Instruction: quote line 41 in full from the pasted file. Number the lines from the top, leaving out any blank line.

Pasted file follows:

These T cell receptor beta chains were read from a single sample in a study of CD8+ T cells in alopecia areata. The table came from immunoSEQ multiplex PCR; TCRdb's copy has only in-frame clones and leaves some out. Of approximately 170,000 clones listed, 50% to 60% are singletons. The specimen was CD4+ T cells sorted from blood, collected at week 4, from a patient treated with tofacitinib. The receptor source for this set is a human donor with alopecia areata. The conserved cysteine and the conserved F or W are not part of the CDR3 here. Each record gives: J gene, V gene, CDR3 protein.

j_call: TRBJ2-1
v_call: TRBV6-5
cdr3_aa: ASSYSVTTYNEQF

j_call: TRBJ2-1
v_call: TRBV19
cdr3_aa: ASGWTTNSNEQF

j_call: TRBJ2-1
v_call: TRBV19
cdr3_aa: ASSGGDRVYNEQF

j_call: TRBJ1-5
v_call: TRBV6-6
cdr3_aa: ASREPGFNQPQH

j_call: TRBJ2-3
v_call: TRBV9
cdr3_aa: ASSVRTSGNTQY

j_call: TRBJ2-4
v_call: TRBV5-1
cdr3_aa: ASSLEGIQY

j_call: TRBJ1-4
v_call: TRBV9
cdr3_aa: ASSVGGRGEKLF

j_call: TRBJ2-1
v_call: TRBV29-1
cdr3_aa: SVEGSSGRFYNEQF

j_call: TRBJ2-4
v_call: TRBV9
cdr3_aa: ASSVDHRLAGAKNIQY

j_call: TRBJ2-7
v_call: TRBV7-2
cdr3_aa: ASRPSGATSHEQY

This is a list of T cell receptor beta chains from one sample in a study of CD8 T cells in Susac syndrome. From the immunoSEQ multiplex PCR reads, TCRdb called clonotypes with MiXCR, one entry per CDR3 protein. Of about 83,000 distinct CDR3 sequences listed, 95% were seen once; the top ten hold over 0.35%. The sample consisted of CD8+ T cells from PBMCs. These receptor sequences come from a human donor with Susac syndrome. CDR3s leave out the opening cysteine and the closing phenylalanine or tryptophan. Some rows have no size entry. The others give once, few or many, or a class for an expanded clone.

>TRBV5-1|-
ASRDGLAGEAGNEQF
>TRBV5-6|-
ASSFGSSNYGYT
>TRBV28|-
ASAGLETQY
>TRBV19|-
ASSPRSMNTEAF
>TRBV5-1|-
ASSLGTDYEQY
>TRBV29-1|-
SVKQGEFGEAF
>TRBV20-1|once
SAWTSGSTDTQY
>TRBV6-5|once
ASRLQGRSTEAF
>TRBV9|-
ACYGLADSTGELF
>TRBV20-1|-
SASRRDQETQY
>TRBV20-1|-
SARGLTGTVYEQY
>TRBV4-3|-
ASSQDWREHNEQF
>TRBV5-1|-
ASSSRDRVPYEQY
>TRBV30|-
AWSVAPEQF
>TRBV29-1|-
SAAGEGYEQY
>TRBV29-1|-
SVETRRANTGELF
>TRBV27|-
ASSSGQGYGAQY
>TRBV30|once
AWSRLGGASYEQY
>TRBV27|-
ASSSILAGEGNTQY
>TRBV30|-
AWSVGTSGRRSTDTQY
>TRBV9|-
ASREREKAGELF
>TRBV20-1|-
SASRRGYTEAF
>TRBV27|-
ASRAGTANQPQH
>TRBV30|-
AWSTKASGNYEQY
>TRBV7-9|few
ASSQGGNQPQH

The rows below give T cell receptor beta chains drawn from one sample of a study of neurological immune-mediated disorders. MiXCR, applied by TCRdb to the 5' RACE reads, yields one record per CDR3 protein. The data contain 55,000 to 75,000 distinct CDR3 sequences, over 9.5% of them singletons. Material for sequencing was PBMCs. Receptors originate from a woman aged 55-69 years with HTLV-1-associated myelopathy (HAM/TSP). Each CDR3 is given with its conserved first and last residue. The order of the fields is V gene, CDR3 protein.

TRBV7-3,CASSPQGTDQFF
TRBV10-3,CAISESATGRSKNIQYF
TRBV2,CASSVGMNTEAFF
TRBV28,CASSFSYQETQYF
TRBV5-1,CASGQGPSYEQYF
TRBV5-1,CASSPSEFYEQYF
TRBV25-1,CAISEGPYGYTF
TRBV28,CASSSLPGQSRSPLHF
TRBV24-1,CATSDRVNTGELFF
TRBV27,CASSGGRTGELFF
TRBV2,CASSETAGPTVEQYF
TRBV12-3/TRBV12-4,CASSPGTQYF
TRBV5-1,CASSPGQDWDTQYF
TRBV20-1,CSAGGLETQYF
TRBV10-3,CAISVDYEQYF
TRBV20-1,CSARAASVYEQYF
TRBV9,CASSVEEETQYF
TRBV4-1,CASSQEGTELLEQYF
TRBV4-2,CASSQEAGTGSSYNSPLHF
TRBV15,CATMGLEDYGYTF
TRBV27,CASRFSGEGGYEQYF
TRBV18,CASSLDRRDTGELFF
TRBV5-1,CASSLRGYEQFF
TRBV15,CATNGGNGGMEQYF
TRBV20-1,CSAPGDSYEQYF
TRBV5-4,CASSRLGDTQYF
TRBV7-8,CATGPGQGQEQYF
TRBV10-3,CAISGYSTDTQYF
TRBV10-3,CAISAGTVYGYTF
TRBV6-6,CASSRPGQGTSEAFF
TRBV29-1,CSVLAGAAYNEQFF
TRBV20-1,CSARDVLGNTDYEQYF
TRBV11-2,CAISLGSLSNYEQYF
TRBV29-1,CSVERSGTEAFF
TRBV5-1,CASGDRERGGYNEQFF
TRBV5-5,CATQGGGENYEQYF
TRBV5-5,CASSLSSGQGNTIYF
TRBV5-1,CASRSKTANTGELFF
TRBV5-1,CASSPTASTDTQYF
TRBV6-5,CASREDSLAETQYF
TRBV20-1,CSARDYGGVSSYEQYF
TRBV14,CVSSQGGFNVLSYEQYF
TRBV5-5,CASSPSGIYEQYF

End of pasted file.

>TRBV5-1|-